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  1. #1
    Se a vida Gary's Avatar
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    Droptanks: 80% or 100%

    We've always had 80% in our 12L droptank, generally for a couple of reasons

    a) a diver needing a droptank may be task loaded and may not stick rigidly to a 6m stop
    b) we can get higher pressure 80% (generally 240-250bar) than O2 (200bar)
    c) I as a diver used 80% rather than 100% so its a carry-over from that

    Having used our droptank a couple of weeks ago via a RescueEAN for an ancillary oxygen supply, I gave it further thought, and I'm wondering if we should change ours to 100%

    Thoughts?
    It is far better to be trusted and respected that it is to be liked."

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    Putting the FU in SNAFU The Duck's Avatar
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    I like O2 but if it comes to needing the skippers gas I'll take whatever's going and alternate between being very thankful and cursing myself for having f*uked up so bad that I'd blown both my primary & backup plans!
    Do not despise the snake for having no horns,for who is to say it will not become a dragon? So one just man may become an army! - The Water Margin

  3. #3
    Established TDF Member DiverMike's Avatar
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    80% for the following reasons
    - a 230 bar fill (over 180b in most places for O2) means more gas
    - CCR divers bailing from a CO2 hit will be more likely to tox
    - there was a 3rd one but I forgot.

    if you go 100% putting it on 6.5m of line will limit the damage.

    Id also make sure it was clearly marked with mix and mod as no one pays attention to boat briefs (which seats are the fares under?) but when the bottle arrives at 6m it's good to know what it is.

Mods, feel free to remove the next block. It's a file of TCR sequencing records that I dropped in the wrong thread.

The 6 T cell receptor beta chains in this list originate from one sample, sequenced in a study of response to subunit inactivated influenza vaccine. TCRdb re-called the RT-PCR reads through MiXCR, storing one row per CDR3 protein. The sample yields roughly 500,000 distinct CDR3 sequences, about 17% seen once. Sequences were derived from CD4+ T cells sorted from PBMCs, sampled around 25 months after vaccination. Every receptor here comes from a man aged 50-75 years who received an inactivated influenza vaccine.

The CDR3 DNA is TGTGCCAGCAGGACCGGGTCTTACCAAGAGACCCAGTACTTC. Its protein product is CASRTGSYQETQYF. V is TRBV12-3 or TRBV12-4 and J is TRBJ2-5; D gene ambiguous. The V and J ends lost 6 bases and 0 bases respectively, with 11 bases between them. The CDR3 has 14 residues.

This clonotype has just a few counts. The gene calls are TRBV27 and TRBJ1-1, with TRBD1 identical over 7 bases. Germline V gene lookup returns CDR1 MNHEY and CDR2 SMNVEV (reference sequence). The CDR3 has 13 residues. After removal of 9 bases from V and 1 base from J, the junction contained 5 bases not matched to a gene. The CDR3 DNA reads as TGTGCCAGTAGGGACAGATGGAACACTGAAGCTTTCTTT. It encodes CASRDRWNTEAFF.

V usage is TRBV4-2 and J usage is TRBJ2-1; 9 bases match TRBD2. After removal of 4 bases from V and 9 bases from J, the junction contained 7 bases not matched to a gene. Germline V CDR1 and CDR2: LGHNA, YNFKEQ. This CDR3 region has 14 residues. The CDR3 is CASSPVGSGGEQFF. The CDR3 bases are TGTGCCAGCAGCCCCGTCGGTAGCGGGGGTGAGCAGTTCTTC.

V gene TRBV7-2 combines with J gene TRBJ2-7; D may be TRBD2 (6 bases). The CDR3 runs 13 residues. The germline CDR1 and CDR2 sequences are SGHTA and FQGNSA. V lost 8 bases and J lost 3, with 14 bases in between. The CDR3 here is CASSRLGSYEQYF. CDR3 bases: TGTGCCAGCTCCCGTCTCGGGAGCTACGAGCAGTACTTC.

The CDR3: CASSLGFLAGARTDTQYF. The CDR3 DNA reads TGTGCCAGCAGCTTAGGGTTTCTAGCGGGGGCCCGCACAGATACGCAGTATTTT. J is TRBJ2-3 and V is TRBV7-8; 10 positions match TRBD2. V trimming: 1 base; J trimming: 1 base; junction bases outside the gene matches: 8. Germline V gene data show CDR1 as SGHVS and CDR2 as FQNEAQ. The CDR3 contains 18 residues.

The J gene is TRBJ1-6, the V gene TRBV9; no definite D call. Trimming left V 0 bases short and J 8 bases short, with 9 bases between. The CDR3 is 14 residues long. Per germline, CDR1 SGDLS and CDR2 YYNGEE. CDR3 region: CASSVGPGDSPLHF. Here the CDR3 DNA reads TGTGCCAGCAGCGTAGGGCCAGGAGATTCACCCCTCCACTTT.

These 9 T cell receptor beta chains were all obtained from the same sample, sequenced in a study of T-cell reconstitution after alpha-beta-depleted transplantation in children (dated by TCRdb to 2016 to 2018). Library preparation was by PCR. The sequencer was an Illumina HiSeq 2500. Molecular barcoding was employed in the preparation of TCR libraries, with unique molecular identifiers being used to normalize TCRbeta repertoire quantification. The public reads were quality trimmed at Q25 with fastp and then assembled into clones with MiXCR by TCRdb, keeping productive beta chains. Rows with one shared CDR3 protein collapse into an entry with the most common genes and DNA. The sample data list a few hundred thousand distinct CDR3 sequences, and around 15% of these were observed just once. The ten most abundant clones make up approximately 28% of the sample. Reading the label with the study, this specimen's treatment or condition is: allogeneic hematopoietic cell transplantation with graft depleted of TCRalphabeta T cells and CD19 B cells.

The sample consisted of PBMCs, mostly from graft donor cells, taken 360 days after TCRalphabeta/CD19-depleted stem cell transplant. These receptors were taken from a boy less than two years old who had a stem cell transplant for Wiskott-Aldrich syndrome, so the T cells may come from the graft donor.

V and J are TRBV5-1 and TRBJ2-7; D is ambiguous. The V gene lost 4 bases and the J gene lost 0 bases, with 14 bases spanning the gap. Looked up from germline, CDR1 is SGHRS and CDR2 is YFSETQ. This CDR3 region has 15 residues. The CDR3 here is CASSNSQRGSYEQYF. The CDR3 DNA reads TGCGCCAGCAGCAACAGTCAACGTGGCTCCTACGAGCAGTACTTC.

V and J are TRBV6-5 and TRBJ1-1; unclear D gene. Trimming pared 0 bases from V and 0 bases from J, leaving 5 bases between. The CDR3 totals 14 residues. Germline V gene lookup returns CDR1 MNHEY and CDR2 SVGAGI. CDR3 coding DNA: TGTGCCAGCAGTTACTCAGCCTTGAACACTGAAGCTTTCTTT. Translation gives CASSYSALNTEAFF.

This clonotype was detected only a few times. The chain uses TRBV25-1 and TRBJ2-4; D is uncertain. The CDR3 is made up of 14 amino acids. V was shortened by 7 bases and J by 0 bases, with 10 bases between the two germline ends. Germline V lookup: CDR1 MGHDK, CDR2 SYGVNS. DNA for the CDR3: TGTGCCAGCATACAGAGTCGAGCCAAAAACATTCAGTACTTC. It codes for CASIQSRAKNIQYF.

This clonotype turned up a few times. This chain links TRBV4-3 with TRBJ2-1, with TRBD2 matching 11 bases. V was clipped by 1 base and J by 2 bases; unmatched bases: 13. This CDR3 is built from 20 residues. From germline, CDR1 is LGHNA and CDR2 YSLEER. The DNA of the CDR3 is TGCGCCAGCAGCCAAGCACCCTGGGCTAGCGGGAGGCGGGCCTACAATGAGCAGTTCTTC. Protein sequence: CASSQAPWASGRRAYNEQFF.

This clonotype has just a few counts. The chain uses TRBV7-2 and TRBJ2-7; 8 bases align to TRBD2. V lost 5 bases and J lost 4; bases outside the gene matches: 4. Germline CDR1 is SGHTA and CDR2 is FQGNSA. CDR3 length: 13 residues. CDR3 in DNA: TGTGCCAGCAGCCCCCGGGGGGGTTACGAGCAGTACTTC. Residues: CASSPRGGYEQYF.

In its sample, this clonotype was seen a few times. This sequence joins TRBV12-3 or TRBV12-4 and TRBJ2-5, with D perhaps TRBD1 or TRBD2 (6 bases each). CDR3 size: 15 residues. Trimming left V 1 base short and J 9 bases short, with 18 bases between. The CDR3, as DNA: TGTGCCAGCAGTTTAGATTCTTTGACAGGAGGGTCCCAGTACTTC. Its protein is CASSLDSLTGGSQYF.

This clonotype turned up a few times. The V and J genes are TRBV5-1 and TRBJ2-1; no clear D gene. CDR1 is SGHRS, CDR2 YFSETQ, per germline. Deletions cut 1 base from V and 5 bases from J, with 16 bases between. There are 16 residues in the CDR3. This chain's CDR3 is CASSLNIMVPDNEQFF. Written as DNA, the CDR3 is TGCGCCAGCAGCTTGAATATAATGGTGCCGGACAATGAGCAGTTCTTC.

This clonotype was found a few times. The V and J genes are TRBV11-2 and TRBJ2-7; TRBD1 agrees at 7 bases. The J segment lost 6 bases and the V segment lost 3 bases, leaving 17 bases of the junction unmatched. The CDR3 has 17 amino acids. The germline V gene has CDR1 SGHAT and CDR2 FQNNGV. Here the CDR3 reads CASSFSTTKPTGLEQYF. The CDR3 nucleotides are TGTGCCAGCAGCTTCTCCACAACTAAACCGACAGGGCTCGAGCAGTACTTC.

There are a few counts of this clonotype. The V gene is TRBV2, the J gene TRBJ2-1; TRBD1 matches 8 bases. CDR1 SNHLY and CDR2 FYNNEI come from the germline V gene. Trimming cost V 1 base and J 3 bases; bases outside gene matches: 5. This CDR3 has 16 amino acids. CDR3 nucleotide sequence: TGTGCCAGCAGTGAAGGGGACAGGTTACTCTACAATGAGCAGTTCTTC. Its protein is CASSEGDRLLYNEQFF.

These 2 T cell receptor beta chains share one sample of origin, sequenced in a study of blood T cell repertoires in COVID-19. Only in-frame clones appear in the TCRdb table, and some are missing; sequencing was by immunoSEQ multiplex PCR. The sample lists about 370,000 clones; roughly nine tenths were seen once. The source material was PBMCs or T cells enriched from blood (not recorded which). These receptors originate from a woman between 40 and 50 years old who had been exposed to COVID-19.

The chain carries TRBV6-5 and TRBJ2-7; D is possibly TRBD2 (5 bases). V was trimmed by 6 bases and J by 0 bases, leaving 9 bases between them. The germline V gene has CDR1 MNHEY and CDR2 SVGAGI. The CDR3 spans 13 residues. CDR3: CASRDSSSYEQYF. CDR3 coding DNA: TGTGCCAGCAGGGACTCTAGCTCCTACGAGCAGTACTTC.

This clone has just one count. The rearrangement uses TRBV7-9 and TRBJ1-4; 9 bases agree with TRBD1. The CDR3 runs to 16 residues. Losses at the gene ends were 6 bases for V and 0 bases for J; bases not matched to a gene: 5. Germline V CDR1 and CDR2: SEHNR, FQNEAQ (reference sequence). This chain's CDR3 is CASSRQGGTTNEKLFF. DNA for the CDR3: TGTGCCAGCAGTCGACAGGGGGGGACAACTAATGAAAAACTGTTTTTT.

Are their any liability issues with a boat providing a drop tank?

  4. #4
    AKA Devon Diver Roy's Avatar
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    Quote Originally Posted by Gary View Post
    We've always had 80% in our 12L droptank, generally for a couple of reasons

    a) a diver needing a droptank may be task loaded and may not stick rigidly to a 6m stop
    b) we can get higher pressure 80% (generally 240-250bar) than O2 (200bar)
    c) I as a diver used 80% rather than 100% so its a carry-over from that

    Having used our droptank a couple of weeks ago via a RescueEAN for an ancillary oxygen supply, I gave it further thought, and I'm wondering if we should change ours to 100%

    Thoughts?
    I'd think 80, primarily for reason a.

    But as the Duck said, I'd just be grateful for whatever arrived (if clearly marked, of course).
    Diving is life, the rest is just surface interval!
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  5. #5
    Moderator GLOC's Avatar
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    What depth Gary?
    Quote Originally Posted by DiverMike View Post
    80% for the following reasons
    - a 230 bar fill (over 180b in most places for O2) means more gas
    - CCR divers bailing from a CO2 hit will be more likely to tox
    - there was a 3rd one but I forgot.

    if you go 100% putting it on 6.5m of line will limit the damage.
    80% at 6m or 80% at 9m? The latter will cause the same issues for toxing with high pO2.

    Regards
    Last edited by GLOC; 21-05-2013 at 09:22 PM.
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  6. #6